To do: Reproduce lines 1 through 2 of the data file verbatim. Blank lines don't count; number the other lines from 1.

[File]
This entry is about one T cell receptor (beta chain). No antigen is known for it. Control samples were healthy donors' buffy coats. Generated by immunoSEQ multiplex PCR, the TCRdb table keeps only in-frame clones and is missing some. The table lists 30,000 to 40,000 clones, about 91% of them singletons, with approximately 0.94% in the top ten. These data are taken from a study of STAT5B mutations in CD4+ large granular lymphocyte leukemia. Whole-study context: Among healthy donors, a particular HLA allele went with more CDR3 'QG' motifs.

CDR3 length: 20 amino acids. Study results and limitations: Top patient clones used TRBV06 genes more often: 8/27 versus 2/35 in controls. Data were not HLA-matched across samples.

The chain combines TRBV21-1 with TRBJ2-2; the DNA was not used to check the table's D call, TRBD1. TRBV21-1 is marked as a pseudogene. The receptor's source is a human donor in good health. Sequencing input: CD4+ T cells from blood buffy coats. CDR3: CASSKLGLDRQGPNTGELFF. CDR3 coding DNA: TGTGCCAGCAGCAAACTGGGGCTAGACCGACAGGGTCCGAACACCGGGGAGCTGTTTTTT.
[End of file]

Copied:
This entry is about one T cell receptor (beta chain). No antigen is known for it. Control samples were healthy donors' buffy coats. Generated by immunoSEQ multiplex PCR, the TCRdb table keeps only in-frame clones and is missing some. The table lists 30,000 to 40,000 clones, about 91% of them singletons, with approximately 0.94% in the top ten. These data are taken from a study of STAT5B mutations in CD4+ large granular lymphocyte leukemia. Whole-study context: Among healthy donors, a particular HLA allele went with more CDR3 'QG' motifs.

CDR3 length: 20 amino acids. Study results and limitations: Top patient clones used TRBV06 genes more often: 8/27 versus 2/35 in controls. Data were not HLA-matched across samples.